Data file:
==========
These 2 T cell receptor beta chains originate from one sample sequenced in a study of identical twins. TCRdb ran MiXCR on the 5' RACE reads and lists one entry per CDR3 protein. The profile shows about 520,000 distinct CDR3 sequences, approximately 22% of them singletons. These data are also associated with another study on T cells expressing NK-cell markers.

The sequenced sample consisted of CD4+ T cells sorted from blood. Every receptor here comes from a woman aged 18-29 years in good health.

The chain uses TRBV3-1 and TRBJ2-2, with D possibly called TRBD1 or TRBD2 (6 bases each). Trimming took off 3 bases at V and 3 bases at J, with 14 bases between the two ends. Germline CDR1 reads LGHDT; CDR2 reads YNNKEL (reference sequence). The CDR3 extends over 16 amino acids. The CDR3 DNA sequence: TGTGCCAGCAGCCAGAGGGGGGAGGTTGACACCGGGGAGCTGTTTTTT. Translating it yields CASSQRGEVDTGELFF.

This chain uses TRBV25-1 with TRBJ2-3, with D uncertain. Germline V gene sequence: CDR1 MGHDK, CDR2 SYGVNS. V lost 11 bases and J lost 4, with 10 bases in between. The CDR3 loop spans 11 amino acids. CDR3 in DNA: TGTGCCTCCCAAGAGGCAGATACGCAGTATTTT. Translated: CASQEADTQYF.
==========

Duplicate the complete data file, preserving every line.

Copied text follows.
These 2 T cell receptor beta chains originate from one sample sequenced in a study of identical twins. TCRdb ran MiXCR on the 5' RACE reads and lists one entry per CDR3 protein. The profile shows about 520,000 distinct CDR3 sequences, approximately 22% of them singletons. These data are also associated with another study on T cells expressing NK-cell markers.

The sequenced sample consisted of CD4+ T cells sorted from blood. Every receptor here comes from a woman aged 18-29 years in good health.

The chain uses TRBV3-1 and TRBJ2-2, with D possibly called TRBD1 or TRBD2 (6 bases each). Trimming took off 3 bases at V and 3 bases at J, with 14 bases between the two ends. Germline CDR1 reads LGHDT; CDR2 reads YNNKEL (reference sequence). The CDR3 extends over 16 amino acids. The CDR3 DNA sequence: TGTGCCAGCAGCCAGAGGGGGGAGGTTGACACCGGGGAGCTGTTTTTT. Translating it yields CASSQRGEVDTGELFF.

This chain uses TRBV25-1 with TRBJ2-3, with D uncertain. Germline V gene sequence: CDR1 MGHDK, CDR2 SYGVNS. V lost 11 bases and J lost 4, with 10 bases in between. The CDR3 loop spans 11 amino acids. CDR3 in DNA: TGTGCCTCCCAAGAGGCAGATACGCAGTATTTT. Translated: CASQEADTQYF.